contained Allied armor and infantry for 49 days - looked the
same. If a tank found a lane through the thick earthen walls,
it was quickly blasted by a waiting German 88.
Seemingly for days without end, because of the shelling and
non-stop machine gun fire, it was not possible to walk across
a field at Normandy; you crawled along the hedgerows and, like
a groundhog, napped in holes dug under them.
But at eleven a.m. on the 49th and final day of the invasion
battle, the piper cubs appeared over the front, as we were told
they would, to sprinkle the air with strips of tin foil to foul
enemy radar. Then came the heavy bombers from England, more than
2,000 of them, to carpet bomb an area five miles long and a mile
wide, stunning the enemy long enough to allow us to break through
at St- Lô. It gave us blessed freedom of movement from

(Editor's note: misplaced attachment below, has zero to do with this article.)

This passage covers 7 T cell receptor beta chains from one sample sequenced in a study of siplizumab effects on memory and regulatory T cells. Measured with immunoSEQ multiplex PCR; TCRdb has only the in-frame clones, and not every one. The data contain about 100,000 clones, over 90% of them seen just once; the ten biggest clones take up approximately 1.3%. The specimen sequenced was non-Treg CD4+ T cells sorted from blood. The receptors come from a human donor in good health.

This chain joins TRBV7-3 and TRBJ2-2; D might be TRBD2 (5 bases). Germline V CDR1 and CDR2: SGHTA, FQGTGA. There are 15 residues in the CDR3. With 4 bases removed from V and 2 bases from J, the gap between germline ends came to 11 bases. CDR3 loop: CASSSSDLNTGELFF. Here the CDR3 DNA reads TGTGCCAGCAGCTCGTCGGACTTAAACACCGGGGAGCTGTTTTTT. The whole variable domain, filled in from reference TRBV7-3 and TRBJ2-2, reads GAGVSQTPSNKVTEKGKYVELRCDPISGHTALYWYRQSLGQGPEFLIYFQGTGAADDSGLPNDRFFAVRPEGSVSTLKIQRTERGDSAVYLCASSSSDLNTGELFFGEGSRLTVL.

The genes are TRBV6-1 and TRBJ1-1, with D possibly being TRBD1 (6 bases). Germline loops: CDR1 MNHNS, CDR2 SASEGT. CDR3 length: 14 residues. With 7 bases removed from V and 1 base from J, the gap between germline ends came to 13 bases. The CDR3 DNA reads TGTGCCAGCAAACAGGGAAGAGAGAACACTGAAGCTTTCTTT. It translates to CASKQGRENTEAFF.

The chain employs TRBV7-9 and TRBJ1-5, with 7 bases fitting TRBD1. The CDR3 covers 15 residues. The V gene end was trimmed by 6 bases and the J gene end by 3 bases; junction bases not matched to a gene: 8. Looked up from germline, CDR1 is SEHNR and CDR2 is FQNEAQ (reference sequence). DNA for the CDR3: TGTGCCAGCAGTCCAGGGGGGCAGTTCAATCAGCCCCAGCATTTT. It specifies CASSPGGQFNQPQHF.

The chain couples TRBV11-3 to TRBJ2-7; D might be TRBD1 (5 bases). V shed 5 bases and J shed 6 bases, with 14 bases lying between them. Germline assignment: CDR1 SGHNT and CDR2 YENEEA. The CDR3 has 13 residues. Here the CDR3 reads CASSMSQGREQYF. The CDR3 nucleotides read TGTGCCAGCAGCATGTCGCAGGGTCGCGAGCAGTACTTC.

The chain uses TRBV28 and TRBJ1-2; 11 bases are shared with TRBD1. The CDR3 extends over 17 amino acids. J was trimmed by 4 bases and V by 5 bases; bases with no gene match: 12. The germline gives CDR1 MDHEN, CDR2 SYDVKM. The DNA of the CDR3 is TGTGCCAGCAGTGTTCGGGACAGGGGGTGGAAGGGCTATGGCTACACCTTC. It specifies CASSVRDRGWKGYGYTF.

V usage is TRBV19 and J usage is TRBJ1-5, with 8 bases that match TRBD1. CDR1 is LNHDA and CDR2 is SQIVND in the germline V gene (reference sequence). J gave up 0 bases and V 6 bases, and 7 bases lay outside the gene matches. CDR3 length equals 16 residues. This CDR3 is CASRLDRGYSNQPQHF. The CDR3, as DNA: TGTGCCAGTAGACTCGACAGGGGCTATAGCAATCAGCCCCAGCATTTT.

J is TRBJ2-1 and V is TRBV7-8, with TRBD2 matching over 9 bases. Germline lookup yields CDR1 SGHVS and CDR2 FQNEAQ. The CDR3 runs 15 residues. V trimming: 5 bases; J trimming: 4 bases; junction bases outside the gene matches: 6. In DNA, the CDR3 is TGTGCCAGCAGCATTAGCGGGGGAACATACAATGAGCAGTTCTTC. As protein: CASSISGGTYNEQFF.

the confining hedgerows.
-- 9,386 GRAVE MARKERS --
At the American Cemetery above Omaha Beach, lined in long
rows in perfect military precision, there are 9,386 white marble
Latin crosses and Stars Of David. More than 300 of the headstones
mark the graves of unknown soldiers. We walked down the long
hushed rows. Many of the markers identified the soldiers as those
of the 1st or 29th Infantry Division-the two units that stormed
That afternoon at the ancient Abbaye-aux-Dames in Caen, we
were presented the Medal of Normandy in a solemn ceremony.
-- REACHING SOISSONS --
As our buses passed near Soissons, I remembered an incident
from the war. We had stopped for the night in a large field close
to the Soissons airport. We set our half-track on the outer rim
of the coiled-armor. At dusk a German half-track came out of
the woods a thousand yards away and raced across the field. We